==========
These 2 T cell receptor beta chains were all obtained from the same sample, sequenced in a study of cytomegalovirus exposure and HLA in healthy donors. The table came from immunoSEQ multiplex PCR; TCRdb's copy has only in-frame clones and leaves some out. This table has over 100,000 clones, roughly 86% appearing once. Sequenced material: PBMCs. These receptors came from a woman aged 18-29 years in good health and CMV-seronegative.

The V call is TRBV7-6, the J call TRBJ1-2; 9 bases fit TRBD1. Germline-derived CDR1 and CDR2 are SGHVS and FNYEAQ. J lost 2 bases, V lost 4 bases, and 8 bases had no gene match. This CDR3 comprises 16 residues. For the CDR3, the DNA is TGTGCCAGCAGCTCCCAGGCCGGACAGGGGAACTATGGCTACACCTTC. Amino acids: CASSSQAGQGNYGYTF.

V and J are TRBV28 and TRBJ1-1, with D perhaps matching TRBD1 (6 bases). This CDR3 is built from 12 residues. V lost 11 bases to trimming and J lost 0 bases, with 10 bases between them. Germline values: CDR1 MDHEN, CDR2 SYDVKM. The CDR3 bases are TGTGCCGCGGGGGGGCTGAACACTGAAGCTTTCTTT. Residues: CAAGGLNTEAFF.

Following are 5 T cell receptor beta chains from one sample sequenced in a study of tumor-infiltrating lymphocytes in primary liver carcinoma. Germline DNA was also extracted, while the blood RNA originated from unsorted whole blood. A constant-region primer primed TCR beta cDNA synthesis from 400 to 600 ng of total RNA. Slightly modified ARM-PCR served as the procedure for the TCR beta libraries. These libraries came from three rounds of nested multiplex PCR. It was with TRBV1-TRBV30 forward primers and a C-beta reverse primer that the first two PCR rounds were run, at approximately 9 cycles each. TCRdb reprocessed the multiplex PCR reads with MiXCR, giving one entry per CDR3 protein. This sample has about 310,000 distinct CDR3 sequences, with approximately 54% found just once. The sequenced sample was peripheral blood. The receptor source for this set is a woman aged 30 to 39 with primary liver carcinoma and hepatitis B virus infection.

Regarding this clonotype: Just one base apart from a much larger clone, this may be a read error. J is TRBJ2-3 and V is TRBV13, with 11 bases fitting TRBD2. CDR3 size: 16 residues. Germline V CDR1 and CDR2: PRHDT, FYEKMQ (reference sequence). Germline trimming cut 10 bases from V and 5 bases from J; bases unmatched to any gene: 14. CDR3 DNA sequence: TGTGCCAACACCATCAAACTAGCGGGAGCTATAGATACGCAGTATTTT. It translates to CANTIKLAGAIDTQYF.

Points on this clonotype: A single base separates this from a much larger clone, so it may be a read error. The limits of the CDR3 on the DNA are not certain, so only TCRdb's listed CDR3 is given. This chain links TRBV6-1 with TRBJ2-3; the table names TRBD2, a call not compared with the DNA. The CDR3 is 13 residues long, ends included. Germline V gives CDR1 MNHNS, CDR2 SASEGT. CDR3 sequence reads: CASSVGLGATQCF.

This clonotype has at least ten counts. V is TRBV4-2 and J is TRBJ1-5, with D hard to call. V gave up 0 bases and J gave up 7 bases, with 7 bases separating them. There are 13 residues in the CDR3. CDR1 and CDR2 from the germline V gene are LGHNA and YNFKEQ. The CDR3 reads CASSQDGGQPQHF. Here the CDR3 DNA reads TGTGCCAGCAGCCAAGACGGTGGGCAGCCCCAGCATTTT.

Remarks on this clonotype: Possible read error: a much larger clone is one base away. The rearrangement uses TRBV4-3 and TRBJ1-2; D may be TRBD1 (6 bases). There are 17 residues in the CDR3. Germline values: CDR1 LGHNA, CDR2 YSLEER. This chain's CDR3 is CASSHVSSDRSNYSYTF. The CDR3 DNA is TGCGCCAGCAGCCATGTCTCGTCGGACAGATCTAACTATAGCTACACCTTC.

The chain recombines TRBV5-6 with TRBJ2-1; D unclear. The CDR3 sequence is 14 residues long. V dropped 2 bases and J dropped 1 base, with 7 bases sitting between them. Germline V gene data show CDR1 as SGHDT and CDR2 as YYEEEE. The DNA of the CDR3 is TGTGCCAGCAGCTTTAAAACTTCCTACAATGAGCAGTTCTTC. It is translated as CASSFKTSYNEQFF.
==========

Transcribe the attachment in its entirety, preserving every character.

These 2 T cell receptor beta chains were all obtained from the same sample, sequenced in a study of cytomegalovirus exposure and HLA in healthy donors. The table came from immunoSEQ multiplex PCR; TCRdb's copy has only in-frame clones and leaves some out. This table has over 100,000 clones, roughly 86% appearing once. Sequenced material: PBMCs. These receptors came from a woman aged 18-29 years in good health and CMV-seronegative.

The V call is TRBV7-6, the J call TRBJ1-2; 9 bases fit TRBD1. Germline-derived CDR1 and CDR2 are SGHVS and FNYEAQ. J lost 2 bases, V lost 4 bases, and 8 bases had no gene match. This CDR3 comprises 16 residues. For the CDR3, the DNA is TGTGCCAGCAGCTCCCAGGCCGGACAGGGGAACTATGGCTACACCTTC. Amino acids: CASSSQAGQGNYGYTF.

V and J are TRBV28 and TRBJ1-1, with D perhaps matching TRBD1 (6 bases). This CDR3 is built from 12 residues. V lost 11 bases to trimming and J lost 0 bases, with 10 bases between them. Germline values: CDR1 MDHEN, CDR2 SYDVKM. The CDR3 bases are TGTGCCGCGGGGGGGCTGAACACTGAAGCTTTCTTT. Residues: CAAGGLNTEAFF.

Following are 5 T cell receptor beta chains from one sample sequenced in a study of tumor-infiltrating lymphocytes in primary liver carcinoma. Germline DNA was also extracted, while the blood RNA originated from unsorted whole blood. A constant-region primer primed TCR beta cDNA synthesis from 400 to 600 ng of total RNA. Slightly modified ARM-PCR served as the procedure for the TCR beta libraries. These libraries came from three rounds of nested multiplex PCR. It was with TRBV1-TRBV30 forward primers and a C-beta reverse primer that the first two PCR rounds were run, at approximately 9 cycles each. TCRdb reprocessed the multiplex PCR reads with MiXCR, giving one entry per CDR3 protein. This sample has about 310,000 distinct CDR3 sequences, with approximately 54% found just once. The sequenced sample was peripheral blood. The receptor source for this set is a woman aged 30 to 39 with primary liver carcinoma and hepatitis B virus infection.

Regarding this clonotype: Just one base apart from a much larger clone, this may be a read error. J is TRBJ2-3 and V is TRBV13, with 11 bases fitting TRBD2. CDR3 size: 16 residues. Germline V CDR1 and CDR2: PRHDT, FYEKMQ (reference sequence). Germline trimming cut 10 bases from V and 5 bases from J; bases unmatched to any gene: 14. CDR3 DNA sequence: TGTGCCAACACCATCAAACTAGCGGGAGCTATAGATACGCAGTATTTT. It translates to CANTIKLAGAIDTQYF.

Points on this clonotype: A single base separates this from a much larger clone, so it may be a read error. The limits of the CDR3 on the DNA are not certain, so only TCRdb's listed CDR3 is given. This chain links TRBV6-1 with TRBJ2-3; the table names TRBD2, a call not compared with the DNA. The CDR3 is 13 residues long, ends included. Germline V gives CDR1 MNHNS, CDR2 SASEGT. CDR3 sequence reads: CASSVGLGATQCF.

This clonotype has at least ten counts. V is TRBV4-2 and J is TRBJ1-5, with D hard to call. V gave up 0 bases and J gave up 7 bases, with 7 bases separating them. There are 13 residues in the CDR3. CDR1 and CDR2 from the germline V gene are LGHNA and YNFKEQ. The CDR3 reads CASSQDGGQPQHF. Here the CDR3 DNA reads TGTGCCAGCAGCCAAGACGGTGGGCAGCCCCAGCATTTT.

Remarks on this clonotype: Possible read error: a much larger clone is one base away. The rearrangement uses TRBV4-3 and TRBJ1-2; D may be TRBD1 (6 bases). There are 17 residues in the CDR3. Germline values: CDR1 LGHNA, CDR2 YSLEER. This chain's CDR3 is CASSHVSSDRSNYSYTF. The CDR3 DNA is TGCGCCAGCAGCCATGTCTCGTCGGACAGATCTAACTATAGCTACACCTTC.

The chain recombines TRBV5-6 with TRBJ2-1; D unclear. The CDR3 sequence is 14 residues long. V dropped 2 bases and J dropped 1 base, with 7 bases sitting between them. Germline V gene data show CDR1 as SGHDT and CDR2 as YYEEEE. The DNA of the CDR3 is TGTGCCAGCAGCTTTAAAACTTCCTACAATGAGCAGTTCTTC. It is translated as CASSFKTSYNEQFF.